Coronavirus Deaths Pass 1,000; Single-Day Deaths Break Records Again

This photo taken on January 30, 2020 shows officials in protective suits gathered on a street after an elderly man wearing a facemask (not pictured) collapsed and died on the pavement near a hospital in Wuhan. - AFP journalists saw the body on January 30, not long before an emergency …
HECTOR RETAMAL/AFP via Getty Images

The official number of people dead after contracting the newly discovered Chinese coronavirus surpassed 1,000 on Tuesday, bolstered by the deaths of over 100 people in the 24-hour window, the largest number yet recorded.

All but two of the 1,018 deaths on record occurred within China; one resident of Wuhan, China, died in the Philippines, while another patient died in Hong Kong. The overwhelming majority of the 43,138 cases of confirmed coronavirus infection have occurred in China. Hubei, the province for which Wuhan serves as capital, has documented most of the cases.

Chinese authorities confirmed the deaths of 108 people on Tuesday for the 24-hour window prior to their announcement, the largest number in one day and the first time that authorities have tallied more than 100 deaths in that timeframe. Hubei province accounted for 103 of those deaths.

China also claims that 4,294 people have completely recovered from the virus-related infection. In an attempt to claim that the outbreak was controllable, China’s Center for Disease Control claimed that upwards of 80 percent of known infections occurred among members of families, suggesting that taking precautions in public should curb the spread of the disease significantly. Authorities also claimed that over 80 percent of infections either occurred in Hubei or involved people who had been to Hubei, suggesting minimal viral transmission away from the epicenter of the outbreak.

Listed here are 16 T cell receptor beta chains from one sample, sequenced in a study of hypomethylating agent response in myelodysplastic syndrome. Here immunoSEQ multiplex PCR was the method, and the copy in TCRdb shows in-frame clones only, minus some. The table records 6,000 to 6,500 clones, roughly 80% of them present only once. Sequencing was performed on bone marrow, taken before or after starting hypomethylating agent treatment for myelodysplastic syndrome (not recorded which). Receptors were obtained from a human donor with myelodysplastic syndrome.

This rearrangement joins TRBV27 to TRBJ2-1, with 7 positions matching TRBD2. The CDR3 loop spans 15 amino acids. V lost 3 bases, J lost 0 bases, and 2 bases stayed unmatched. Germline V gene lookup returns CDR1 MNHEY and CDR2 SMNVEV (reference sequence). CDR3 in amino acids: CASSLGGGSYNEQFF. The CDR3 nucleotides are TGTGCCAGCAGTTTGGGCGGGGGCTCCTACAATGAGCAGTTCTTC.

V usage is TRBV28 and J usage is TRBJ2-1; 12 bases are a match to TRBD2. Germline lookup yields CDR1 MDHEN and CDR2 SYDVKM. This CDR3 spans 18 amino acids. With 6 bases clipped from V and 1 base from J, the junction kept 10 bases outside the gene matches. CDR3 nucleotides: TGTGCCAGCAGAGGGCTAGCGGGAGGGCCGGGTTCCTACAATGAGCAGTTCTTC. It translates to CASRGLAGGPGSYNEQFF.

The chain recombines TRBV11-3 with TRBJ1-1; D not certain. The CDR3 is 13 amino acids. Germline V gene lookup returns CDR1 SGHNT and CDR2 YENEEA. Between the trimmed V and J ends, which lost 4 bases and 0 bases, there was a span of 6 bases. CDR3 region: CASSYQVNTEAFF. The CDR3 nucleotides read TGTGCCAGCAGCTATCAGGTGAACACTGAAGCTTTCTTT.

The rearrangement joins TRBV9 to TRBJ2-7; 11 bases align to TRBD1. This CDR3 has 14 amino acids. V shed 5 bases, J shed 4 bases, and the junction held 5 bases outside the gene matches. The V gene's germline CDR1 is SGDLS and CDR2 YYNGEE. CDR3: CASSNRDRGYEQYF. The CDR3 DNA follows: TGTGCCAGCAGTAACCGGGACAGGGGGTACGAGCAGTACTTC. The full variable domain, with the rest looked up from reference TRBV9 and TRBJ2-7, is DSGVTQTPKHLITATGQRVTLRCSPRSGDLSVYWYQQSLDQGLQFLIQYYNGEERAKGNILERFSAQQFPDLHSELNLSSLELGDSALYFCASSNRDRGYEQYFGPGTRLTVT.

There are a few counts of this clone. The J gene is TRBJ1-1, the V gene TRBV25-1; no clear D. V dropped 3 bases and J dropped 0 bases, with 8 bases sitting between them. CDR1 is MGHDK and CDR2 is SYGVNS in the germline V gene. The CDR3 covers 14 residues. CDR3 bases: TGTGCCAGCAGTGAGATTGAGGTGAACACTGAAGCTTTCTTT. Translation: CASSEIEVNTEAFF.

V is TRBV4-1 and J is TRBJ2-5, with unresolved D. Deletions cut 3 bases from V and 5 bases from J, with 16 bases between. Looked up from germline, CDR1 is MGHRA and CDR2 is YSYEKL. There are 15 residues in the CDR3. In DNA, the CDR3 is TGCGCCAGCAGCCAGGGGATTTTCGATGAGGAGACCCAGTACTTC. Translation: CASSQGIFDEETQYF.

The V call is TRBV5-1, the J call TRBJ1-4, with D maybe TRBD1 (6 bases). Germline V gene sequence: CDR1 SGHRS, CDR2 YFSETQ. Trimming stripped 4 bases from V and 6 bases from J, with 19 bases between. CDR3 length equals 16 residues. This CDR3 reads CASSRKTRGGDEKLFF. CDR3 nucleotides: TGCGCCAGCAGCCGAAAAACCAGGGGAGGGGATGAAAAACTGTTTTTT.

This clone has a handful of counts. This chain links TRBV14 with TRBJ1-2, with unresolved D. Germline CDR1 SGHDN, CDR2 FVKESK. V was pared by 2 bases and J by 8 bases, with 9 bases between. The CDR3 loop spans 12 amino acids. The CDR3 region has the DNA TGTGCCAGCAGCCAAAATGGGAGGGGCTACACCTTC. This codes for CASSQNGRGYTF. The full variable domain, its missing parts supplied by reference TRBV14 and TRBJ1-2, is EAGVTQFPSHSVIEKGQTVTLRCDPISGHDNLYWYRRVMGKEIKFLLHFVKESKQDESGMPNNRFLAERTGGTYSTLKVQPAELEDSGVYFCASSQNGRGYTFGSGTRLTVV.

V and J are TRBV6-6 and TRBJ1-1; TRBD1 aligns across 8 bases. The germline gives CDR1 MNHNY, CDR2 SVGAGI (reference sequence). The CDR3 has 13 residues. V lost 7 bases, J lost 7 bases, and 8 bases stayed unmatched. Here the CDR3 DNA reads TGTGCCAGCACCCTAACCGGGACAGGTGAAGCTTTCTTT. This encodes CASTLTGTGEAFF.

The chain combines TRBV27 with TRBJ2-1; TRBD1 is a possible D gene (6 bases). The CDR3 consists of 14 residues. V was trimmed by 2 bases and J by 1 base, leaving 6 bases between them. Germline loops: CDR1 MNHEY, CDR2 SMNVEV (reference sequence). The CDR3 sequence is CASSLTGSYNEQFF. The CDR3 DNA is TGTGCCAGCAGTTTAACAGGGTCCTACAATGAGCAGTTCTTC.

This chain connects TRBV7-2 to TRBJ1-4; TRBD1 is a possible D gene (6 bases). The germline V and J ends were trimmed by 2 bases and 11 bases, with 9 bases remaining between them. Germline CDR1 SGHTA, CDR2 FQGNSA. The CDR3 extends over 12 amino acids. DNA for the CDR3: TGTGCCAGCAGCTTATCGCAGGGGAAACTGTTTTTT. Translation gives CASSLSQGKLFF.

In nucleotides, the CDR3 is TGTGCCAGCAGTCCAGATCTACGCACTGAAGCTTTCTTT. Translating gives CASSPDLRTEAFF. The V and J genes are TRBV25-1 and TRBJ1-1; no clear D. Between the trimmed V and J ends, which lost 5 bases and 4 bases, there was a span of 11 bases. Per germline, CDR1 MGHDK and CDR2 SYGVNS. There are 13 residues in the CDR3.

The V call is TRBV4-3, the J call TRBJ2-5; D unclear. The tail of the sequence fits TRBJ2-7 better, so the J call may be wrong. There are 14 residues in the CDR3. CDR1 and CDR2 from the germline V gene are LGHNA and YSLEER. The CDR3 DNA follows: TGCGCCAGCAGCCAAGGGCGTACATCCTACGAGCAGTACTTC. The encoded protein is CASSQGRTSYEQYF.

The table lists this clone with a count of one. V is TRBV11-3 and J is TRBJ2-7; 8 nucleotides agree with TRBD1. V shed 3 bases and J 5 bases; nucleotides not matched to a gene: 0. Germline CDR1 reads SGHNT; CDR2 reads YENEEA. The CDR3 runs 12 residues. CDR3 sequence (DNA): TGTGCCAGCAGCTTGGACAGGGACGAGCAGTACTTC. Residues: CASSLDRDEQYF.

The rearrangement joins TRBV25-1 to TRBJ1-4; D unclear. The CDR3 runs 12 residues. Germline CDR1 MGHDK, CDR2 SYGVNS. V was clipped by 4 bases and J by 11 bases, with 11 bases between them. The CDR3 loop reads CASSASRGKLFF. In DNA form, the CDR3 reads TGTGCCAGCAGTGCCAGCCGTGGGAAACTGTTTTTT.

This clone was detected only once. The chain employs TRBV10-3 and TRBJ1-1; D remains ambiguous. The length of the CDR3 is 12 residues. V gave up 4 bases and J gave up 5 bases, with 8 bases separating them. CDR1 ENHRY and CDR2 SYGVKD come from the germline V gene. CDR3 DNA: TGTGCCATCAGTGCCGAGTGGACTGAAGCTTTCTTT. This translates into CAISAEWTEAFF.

The novel coronavirus, whose existence scientists had not documented before Beijing revealed it had identified it on January 20, is believed to have originated at a wild meat market in Wuhan, a city of 11 million people. Local authorities shut the market down on January 1 after alerting the World Health Organization (WHO) to the outbreak but did not tell the public until January 20, allowing for high-risk community activities like an attempt to break the record for world’s largest banquet. Medical authorities were also kept in the dark, resulting in highly contagious patients not being isolated at hospitals, exposing already delicate, hospitalized patients to the virus.

The novel coronavirus causes fever, difficulty breathing, and other flu-like symptoms. In sensitive patients, it can lead to pneumonia and death.

At least one known patient, however, was a young, healthy adult: Li Wenliang, a Wuhan doctor detained and humiliated by Communist Party authorities for warning fellow doctors that he believed the virus was contagious. Li did so before authorities had announced the outbreak to the public, thus, according to police, “severely disturbing public order.” The doctor, 34, died last week, allegedly after contracting the virus.